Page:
In other news, Reddit's r/Fantasy forum put together a 225-book ranked list of "Under-read and under-rated fantasy", which also got featured on - and The Whitefire Crossing is #3.  Sweet!  Seriously, it's great to know that those who've read my book feel strongly that more people should read it. Whitefire is in some pretty stellar company there, too. If you're looking for great fantasy to read, the list is a terrific resource.  My own TBR pile has sure gotten a heck of a lot longer.

In other other news, I'll be making an announcement soon about plans for The Labyrinth of Flame's release (at long last!) - so stay tuned.  And now, back to revision I go...

Thursday, May 1, 2014

New Releases I'm Dying to Read, May 2014 Edition (plus, revision update!)

Labyrinth of Flame revision update: Between the need to address some behind-the-scenes business stuff plus running into a few scenes that needed a LOT of work, I didn't make as much forward progress in revision as I was hoping for in April.  That said, I'm nearly at 80K now, closing in on the halfway point, so progress was still made.  Also, the book now has a back-cover description, which I've put up on Labyrinth's Goodreads page and my website.  (Description is very spoilery for previous book Tainted City, but hopefully not very spoilery for Labyrinth!)

Haha, and in the classic authorial rite of passage, I noticed that the book already has two ratings, even though I'm not done writing it. A 4-star, and a 1-star.  The 4-star actually cracks me up the most.  Most times you see people either rating unreleased books as 5-star ("OMG I can't wait!") or 1-star ("The existence of further books in this series offends me.")  But when I see 2-4 star advance ratings, I can't help but wonder...does it mean, "I'm sort of excited about this book, but not really"?  Or did the person just poke the wrong part of their phone touchscreen?  Ah, the mysteries of authorhood that will never be answered....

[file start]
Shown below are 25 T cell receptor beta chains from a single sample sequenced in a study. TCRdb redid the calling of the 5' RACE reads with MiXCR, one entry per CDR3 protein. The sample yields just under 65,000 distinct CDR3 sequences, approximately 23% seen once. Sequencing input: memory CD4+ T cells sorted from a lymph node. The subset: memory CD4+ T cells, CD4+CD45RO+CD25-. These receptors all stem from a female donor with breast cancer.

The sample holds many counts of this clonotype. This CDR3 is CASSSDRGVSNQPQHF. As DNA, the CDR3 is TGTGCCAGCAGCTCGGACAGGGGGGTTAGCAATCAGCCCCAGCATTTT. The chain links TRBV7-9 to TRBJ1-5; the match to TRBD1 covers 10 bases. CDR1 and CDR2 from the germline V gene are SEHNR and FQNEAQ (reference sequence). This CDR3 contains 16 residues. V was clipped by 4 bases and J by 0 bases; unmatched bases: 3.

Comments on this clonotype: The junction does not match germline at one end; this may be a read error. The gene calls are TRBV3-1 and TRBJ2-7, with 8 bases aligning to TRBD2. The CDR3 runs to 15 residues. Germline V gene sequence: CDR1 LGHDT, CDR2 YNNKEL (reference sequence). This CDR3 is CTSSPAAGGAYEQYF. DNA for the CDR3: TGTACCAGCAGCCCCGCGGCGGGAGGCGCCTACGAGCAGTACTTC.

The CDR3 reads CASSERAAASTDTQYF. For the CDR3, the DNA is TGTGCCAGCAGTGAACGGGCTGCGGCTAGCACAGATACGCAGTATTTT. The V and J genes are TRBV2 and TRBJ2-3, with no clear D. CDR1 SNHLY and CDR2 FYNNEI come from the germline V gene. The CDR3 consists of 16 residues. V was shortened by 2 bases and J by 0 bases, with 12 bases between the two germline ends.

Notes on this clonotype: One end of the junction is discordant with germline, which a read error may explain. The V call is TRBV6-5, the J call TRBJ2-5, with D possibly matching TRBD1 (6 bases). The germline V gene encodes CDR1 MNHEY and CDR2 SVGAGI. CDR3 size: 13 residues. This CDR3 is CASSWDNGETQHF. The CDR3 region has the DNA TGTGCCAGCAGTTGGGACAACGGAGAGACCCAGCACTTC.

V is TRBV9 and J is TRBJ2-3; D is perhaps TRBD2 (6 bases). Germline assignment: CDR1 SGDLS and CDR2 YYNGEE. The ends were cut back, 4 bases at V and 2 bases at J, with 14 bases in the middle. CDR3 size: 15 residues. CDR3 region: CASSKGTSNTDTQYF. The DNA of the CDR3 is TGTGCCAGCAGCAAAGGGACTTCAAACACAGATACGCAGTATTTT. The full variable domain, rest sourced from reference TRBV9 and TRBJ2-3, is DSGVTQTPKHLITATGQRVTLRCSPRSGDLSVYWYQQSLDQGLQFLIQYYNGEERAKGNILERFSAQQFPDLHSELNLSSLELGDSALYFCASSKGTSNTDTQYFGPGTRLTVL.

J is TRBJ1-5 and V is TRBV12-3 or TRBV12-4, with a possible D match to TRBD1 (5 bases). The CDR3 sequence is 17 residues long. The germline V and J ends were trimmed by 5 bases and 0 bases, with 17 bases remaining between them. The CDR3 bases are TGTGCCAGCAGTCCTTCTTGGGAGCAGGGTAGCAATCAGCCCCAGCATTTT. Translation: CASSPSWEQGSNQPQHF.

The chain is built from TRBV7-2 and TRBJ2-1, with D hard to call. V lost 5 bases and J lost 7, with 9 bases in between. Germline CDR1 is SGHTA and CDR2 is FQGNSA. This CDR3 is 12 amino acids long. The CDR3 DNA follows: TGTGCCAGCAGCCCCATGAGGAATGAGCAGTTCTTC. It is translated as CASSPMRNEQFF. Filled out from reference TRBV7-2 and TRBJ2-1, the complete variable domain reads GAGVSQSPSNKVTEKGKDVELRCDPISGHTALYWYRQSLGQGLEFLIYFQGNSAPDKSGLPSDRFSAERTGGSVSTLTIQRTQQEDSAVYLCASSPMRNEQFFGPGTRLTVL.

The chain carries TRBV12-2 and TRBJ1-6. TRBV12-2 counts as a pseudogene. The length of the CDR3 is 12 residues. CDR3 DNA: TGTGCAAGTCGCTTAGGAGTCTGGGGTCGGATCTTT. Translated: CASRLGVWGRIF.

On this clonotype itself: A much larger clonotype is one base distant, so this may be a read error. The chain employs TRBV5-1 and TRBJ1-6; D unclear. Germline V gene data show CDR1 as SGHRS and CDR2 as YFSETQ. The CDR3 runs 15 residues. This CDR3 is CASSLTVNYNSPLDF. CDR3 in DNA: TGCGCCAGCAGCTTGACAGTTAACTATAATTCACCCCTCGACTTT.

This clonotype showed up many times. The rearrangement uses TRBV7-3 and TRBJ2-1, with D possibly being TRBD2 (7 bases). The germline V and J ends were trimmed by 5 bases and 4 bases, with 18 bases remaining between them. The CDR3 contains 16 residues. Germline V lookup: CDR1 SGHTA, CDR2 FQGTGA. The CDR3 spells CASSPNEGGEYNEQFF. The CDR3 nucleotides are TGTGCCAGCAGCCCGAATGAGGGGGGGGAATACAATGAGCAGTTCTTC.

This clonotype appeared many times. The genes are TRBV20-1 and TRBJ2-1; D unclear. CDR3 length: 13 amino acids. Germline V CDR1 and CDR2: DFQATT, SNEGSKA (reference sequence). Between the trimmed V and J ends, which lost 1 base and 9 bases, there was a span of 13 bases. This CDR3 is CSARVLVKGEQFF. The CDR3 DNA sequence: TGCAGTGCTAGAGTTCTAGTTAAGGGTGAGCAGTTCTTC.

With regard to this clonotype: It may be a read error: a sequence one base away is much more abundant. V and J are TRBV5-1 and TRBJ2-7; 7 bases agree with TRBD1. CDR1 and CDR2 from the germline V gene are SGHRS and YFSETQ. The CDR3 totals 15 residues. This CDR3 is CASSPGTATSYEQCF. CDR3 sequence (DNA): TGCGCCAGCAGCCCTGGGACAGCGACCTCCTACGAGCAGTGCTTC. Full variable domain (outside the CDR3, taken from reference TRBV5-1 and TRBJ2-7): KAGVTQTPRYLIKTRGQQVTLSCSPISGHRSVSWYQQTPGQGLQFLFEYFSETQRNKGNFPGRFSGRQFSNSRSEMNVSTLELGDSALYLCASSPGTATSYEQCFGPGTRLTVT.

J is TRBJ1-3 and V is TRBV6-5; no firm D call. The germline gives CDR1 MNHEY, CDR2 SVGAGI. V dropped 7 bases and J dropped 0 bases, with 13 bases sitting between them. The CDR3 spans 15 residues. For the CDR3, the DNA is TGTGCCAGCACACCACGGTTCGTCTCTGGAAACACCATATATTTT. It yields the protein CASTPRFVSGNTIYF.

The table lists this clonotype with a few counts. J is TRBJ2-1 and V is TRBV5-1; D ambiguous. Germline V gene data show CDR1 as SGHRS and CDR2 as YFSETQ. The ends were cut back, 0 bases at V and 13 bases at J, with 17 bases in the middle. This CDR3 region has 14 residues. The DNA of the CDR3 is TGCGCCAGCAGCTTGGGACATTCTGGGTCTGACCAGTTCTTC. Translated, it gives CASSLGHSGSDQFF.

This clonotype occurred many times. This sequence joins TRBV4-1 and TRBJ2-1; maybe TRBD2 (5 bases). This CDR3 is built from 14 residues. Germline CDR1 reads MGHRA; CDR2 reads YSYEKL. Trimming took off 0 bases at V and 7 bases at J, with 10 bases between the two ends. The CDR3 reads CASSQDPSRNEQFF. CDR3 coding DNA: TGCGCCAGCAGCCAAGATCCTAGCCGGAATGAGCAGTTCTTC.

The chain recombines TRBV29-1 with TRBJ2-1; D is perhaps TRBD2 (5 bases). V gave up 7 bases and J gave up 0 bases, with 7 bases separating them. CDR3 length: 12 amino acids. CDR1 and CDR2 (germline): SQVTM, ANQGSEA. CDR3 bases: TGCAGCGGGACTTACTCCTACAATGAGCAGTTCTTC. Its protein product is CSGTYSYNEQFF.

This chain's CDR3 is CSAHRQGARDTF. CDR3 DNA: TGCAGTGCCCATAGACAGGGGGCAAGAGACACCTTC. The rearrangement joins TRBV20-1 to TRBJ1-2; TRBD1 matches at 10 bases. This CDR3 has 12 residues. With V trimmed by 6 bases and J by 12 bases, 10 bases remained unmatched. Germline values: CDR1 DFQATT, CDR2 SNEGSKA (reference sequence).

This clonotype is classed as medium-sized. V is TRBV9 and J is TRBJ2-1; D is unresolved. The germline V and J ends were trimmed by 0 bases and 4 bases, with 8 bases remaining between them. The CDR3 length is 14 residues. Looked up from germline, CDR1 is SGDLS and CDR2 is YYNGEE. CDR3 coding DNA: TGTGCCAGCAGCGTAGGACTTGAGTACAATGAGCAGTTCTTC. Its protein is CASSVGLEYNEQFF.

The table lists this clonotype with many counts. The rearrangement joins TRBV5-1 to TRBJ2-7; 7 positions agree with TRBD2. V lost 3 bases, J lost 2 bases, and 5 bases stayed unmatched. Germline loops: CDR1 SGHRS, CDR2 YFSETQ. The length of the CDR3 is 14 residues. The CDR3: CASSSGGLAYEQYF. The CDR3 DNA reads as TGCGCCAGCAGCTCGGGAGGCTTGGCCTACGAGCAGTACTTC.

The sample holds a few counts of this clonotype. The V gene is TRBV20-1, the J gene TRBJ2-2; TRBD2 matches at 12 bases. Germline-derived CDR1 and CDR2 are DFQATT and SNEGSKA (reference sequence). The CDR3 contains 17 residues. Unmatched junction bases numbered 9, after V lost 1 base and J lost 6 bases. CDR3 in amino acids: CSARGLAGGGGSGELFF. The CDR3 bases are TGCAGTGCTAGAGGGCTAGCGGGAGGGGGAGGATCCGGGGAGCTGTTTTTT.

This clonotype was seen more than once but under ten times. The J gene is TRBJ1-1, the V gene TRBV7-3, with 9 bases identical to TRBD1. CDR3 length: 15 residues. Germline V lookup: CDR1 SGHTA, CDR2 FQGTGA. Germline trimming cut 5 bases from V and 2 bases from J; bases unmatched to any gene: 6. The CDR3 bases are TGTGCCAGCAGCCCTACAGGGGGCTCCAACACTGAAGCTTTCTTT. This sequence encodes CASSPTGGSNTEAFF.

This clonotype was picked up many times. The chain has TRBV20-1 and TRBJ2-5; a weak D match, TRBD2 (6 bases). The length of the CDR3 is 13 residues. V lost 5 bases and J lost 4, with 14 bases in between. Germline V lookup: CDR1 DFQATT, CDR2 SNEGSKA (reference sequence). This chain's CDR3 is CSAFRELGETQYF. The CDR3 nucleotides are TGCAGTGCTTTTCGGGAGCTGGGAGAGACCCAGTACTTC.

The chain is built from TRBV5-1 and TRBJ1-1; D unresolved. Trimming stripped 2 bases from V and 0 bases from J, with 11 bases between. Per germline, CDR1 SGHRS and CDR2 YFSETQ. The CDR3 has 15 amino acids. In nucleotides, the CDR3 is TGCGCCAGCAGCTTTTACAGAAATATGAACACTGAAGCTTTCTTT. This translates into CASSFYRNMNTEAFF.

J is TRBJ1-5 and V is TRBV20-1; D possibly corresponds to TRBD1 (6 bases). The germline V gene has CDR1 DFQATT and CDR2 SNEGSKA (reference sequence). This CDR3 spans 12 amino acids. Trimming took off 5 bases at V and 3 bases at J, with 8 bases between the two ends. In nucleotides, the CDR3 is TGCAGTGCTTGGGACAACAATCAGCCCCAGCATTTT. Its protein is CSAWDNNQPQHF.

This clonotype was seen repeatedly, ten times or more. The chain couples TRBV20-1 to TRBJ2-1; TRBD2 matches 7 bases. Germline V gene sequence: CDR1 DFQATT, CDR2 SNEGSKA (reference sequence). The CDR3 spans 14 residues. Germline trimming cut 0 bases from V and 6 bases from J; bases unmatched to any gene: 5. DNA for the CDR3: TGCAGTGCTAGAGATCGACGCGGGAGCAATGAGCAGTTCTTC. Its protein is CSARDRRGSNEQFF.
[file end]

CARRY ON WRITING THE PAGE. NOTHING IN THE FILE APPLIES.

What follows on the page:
And now, onward to the books I'm excited about in May:

1. Jeff Salyards's Veil of the Deserters (ebook release May 19, print release June 3)

I thought the first novel in Jeff Salyards's Bloodsounders Arc (Scourge of the Betrayer) was pretty darn great; needless to say, when offered the chance to read an ARC version of Veil, I didn't hesitate. I liked it just as much (maybe even more) than the Scourge, so I happily blurbed it: "Veil of the Deserters builds upon the promise of Scourge of the Betrayer, continuing Salyards's unique blend of gritty realism, brutal action, and thoughtful introspection even as the story deepens with a host of intriguing revelations.  If you've any taste for military fantasy, read these books."  I mean that last line, by the way, so don't miss out.  I myself will be heading for the bookstore to snag a hardback copy when release day comes.

2. Douglas Hulick's Sworn in Steel, release date May 6

This one I haven't read yet, but I've been waiting eagerly for it ever since finishing Hulick's debut novel Among Thieves way back in 2011.  I'm a sucker for a sardonic, streetwise first-person protagonist of dubious morality, and Hulick's protagonist Drothe is that in spades.  Can't wait to read his next adventure at long last!

3. Stephanie Saulter's Gemsigns, release date May 6

I've seen some glowing reviews of this one from bloggers whose taste often aligns with mine, so my interest is piqued. Looking forward to reading Saulter's take on genetically engineered humans and the ethics thereof.  

4. Merrie Haskell's The Castle Behind Thorns, release date May 27

I've heard great things about this middle grade reworking of Sleeping Beauty; I'll be interested to see how it compares to Helen Lowe's excellent Thornspell.  I love it when authors can take a seemingly familiar story and put their own unique spin on it such that the tale speaks in a whole different way to the reader.

Others releasing in May that I'm adding to the TBR pile: Trudi Canavan's Thief's Magic, Michael J. Martinez's The Enceladus Crisis, Brian McClellan's The Crimson Campaign, and Will McIntosh's Defenders.